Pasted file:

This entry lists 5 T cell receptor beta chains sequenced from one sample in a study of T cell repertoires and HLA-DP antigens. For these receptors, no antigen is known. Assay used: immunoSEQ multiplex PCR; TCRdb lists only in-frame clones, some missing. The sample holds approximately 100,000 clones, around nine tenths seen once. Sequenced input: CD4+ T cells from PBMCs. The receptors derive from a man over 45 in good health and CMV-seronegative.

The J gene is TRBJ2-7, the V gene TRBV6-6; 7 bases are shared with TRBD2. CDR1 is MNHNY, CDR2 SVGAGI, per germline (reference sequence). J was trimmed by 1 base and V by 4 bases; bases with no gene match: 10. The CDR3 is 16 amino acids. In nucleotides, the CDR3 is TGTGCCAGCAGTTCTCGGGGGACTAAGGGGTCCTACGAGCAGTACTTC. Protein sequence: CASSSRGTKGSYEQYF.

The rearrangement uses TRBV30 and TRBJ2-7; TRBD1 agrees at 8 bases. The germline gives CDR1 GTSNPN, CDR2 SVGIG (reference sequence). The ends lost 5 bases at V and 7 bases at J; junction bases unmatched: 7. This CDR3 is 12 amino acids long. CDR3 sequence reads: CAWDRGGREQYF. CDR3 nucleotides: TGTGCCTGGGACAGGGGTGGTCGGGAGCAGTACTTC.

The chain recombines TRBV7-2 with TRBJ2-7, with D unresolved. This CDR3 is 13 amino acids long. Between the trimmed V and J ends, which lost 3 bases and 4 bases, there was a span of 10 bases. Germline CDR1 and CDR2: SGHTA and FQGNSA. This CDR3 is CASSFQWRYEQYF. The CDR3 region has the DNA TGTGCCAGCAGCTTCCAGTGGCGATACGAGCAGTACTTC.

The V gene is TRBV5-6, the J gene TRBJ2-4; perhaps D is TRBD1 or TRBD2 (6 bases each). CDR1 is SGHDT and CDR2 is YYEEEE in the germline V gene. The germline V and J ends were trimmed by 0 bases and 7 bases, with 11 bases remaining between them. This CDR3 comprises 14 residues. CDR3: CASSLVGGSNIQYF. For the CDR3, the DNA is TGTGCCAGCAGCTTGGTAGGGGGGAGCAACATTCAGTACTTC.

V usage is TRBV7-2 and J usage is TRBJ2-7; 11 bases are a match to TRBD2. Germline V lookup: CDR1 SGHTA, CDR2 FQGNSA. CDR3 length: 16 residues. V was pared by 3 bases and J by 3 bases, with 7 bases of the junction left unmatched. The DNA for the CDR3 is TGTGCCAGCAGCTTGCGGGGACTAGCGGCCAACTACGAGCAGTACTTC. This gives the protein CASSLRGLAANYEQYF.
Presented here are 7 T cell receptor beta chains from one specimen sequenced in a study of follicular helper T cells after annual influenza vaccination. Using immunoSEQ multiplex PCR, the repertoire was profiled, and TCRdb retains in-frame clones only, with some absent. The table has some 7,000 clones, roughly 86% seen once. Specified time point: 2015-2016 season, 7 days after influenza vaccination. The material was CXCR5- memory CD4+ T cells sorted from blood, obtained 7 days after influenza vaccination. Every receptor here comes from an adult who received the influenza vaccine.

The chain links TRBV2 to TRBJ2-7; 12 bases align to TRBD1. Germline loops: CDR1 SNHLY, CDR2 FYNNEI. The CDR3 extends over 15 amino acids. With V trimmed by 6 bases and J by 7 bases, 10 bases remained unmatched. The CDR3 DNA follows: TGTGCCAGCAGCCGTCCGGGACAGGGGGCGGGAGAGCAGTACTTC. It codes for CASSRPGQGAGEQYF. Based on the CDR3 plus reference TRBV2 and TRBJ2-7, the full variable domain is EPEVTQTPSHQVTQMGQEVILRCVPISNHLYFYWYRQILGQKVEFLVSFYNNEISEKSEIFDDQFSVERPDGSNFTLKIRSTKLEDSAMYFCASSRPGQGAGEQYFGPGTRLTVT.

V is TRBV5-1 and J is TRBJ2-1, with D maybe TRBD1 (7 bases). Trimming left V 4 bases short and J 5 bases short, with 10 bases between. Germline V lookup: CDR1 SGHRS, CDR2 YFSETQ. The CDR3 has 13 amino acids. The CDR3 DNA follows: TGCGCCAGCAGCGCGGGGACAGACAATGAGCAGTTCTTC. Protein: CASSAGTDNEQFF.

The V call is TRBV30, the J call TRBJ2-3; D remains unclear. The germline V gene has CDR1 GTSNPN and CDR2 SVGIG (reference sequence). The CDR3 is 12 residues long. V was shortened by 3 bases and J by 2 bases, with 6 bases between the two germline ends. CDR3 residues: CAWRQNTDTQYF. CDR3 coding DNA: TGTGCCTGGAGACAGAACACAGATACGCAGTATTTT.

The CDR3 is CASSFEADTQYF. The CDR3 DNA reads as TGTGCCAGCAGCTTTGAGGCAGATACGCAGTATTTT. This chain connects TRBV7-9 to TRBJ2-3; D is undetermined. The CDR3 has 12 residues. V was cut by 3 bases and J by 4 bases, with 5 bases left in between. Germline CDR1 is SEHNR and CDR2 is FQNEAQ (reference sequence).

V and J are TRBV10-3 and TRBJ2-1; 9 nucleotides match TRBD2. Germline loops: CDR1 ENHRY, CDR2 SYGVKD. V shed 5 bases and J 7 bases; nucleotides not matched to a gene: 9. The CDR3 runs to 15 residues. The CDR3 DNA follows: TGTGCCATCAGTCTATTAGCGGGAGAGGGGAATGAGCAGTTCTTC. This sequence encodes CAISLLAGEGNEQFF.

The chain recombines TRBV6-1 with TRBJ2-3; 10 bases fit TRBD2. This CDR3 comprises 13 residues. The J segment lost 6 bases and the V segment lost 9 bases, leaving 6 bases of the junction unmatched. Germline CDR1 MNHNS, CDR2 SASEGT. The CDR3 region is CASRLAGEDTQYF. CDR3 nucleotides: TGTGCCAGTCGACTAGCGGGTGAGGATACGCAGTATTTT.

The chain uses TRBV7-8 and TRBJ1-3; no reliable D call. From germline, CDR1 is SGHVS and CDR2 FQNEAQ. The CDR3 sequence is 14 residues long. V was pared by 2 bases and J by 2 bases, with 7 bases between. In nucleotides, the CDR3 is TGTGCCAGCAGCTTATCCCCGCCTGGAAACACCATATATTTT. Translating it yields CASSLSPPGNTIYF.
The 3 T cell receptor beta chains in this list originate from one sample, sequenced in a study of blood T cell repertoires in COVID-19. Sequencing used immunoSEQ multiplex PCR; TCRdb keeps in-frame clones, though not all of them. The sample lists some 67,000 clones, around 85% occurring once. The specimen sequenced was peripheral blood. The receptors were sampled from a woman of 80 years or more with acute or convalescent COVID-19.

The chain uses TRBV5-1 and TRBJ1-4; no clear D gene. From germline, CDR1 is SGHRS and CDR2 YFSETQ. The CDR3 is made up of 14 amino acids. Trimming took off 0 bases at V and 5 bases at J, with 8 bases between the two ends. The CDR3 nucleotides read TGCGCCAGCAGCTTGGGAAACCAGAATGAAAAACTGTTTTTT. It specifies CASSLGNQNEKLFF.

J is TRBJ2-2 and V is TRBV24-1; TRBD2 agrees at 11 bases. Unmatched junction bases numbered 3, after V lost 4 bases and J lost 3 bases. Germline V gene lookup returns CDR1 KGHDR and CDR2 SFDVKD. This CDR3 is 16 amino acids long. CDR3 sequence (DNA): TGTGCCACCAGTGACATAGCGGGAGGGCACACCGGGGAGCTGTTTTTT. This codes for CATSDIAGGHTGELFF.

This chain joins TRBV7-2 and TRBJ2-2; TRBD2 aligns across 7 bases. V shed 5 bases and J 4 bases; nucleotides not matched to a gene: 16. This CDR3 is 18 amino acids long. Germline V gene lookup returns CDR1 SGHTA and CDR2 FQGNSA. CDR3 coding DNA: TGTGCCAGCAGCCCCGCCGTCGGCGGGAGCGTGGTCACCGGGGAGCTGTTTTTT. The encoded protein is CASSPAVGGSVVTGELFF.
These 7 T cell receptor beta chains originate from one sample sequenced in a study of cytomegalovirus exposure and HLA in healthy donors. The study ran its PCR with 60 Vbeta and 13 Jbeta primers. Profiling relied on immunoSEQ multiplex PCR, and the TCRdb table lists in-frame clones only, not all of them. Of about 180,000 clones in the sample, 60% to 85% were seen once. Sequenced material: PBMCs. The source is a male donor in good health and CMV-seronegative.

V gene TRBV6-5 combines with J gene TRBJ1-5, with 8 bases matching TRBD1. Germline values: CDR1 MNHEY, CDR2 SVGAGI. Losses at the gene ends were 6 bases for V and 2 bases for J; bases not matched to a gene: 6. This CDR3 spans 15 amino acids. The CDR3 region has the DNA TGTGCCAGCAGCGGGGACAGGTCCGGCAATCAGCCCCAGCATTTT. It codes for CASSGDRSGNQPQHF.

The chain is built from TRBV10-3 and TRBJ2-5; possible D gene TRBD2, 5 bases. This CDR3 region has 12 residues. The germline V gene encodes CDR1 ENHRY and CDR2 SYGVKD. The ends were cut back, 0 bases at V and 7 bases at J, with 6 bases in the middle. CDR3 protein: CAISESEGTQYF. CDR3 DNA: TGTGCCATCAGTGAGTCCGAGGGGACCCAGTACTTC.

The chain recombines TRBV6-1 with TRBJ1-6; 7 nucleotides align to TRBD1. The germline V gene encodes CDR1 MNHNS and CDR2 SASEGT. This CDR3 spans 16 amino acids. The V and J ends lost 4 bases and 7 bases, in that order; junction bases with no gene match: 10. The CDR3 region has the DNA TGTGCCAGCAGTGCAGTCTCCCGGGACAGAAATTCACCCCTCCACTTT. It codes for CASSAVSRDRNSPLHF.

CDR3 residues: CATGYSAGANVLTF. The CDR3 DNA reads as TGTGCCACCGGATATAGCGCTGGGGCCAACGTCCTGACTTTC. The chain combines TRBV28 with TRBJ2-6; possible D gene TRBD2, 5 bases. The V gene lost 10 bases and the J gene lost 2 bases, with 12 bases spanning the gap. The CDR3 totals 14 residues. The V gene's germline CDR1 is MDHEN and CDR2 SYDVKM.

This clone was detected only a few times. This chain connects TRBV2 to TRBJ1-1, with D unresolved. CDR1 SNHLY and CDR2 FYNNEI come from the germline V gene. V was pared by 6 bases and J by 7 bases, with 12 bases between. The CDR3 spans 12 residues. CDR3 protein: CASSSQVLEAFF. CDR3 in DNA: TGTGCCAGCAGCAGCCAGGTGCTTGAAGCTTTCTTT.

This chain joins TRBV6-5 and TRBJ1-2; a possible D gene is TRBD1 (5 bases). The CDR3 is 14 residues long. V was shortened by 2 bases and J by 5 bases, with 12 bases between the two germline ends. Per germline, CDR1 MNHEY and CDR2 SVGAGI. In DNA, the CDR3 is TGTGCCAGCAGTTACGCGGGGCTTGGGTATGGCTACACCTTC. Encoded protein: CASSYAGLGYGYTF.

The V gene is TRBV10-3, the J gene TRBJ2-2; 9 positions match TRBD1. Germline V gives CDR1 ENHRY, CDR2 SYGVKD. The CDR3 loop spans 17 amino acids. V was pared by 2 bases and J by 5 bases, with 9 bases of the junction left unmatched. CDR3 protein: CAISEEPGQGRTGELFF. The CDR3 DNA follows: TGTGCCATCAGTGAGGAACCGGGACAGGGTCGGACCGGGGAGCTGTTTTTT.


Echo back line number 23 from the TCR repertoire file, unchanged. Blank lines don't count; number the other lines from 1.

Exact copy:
CDR3 residues: CATGYSAGANVLTF. The CDR3 DNA reads as TGTGCCACCGGATATAGCGCTGGGGCCAACGTCCTGACTTTC. The chain combines TRBV28 with TRBJ2-6; possible D gene TRBD2, 5 bases. The V gene lost 10 bases and the J gene lost 2 bases, with 12 bases spanning the gap. The CDR3 totals 14 residues. The V gene's germline CDR1 is MDHEN and CDR2 SYDVKM.